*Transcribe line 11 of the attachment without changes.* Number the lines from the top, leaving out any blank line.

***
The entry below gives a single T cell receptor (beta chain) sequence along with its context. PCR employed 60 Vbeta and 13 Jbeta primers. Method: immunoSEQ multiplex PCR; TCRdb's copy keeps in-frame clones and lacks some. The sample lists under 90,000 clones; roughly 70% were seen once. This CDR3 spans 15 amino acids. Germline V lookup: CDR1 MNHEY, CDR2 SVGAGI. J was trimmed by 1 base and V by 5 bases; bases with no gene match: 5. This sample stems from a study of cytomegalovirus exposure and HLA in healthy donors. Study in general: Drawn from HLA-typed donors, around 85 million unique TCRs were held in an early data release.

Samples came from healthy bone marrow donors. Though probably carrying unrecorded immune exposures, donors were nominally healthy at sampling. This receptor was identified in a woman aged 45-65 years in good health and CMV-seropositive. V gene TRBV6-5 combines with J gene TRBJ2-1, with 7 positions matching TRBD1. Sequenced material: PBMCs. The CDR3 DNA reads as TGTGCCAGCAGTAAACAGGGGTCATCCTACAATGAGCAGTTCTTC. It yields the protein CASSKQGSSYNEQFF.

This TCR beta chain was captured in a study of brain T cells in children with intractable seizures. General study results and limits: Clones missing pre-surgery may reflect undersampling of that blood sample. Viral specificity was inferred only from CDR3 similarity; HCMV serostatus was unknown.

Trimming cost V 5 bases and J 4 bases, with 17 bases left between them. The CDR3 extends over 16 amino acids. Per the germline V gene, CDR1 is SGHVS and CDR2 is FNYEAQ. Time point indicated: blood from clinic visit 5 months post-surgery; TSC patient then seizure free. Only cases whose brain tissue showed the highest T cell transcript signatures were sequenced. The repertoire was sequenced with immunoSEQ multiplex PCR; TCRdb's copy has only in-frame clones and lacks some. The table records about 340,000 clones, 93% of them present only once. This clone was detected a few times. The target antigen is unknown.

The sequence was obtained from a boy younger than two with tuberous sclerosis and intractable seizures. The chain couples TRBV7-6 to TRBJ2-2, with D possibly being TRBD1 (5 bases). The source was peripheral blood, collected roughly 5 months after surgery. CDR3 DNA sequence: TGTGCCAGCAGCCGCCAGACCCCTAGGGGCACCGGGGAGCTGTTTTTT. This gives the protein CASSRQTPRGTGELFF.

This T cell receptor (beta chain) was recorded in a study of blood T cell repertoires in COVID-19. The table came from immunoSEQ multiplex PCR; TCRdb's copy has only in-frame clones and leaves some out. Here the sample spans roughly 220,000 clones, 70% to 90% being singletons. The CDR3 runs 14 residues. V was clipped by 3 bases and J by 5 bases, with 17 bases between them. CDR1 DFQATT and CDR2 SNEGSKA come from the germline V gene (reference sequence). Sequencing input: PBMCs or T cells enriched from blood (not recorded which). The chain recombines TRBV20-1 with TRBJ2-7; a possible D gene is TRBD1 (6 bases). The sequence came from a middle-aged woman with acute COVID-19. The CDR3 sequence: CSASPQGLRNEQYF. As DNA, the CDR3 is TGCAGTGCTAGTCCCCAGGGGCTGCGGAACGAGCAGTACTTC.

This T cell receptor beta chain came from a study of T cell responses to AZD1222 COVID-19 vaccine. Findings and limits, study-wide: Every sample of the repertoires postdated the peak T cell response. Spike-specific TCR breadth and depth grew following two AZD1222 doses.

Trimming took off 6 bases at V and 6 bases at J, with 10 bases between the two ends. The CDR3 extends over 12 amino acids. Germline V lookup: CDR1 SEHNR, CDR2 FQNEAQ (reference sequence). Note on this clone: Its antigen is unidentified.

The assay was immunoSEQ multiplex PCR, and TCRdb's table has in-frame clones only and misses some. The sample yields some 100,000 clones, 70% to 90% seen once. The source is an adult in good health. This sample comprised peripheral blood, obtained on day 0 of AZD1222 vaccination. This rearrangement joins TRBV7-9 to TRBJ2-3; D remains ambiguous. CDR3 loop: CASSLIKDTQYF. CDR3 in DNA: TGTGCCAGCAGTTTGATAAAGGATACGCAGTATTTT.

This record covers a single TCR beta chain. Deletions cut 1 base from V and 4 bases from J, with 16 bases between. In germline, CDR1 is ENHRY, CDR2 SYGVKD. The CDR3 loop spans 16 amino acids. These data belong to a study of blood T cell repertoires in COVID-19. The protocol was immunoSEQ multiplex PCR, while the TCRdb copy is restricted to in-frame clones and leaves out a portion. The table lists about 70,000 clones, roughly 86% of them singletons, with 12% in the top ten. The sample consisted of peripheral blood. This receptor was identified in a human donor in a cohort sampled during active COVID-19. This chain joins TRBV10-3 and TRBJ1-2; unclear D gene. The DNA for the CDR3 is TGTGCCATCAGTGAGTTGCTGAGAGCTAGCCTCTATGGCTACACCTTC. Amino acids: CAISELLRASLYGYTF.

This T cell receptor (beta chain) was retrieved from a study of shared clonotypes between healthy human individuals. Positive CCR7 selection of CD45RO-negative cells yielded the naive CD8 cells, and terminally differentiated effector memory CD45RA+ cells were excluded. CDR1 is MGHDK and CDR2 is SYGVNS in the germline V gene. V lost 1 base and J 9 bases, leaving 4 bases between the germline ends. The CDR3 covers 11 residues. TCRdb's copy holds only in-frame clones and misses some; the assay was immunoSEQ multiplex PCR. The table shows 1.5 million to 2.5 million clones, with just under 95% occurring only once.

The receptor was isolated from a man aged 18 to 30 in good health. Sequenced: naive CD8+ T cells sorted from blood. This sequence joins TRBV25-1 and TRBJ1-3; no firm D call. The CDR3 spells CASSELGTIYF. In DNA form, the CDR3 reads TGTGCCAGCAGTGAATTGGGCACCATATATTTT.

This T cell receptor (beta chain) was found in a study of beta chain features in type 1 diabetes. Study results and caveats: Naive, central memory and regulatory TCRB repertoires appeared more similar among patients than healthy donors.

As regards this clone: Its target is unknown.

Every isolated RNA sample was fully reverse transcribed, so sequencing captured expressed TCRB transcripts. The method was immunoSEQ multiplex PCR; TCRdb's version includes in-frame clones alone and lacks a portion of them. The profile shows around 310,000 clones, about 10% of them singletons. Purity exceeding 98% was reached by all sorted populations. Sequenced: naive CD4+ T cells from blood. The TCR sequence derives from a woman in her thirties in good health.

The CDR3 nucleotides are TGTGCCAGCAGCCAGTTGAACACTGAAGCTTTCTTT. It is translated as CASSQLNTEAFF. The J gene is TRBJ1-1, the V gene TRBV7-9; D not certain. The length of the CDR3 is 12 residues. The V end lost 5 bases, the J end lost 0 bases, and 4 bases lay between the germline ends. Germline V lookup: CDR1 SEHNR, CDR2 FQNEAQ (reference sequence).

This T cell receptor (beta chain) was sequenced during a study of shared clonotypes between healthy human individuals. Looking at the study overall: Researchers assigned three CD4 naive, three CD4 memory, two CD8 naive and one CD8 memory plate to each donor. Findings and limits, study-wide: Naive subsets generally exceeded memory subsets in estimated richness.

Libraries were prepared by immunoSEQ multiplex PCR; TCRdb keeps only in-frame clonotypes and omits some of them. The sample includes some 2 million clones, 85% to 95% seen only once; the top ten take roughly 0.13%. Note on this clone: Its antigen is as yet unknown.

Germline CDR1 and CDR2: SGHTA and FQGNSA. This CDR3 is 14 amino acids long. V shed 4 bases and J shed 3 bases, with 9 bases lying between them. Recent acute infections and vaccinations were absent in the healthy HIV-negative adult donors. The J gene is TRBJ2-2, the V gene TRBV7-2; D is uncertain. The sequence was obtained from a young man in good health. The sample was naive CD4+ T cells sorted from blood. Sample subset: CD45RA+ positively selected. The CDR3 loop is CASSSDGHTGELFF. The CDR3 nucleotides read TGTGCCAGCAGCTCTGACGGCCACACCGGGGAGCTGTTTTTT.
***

This T cell receptor (beta chain) was retrieved from a study of shared clonotypes between healthy human individuals. Positive CCR7 selection of CD45RO-negative cells yielded the naive CD8 cells, and terminally differentiated effector memory CD45RA+ cells were excluded. CDR1 is MGHDK and CDR2 is SYGVNS in the germline V gene. V lost 1 base and J 9 bases, leaving 4 bases between the germline ends. The CDR3 covers 11 residues. TCRdb's copy holds only in-frame clones and misses some; the assay was immunoSEQ multiplex PCR. The table shows 1.5 million to 2.5 million clones, with just under 95% occurring only once.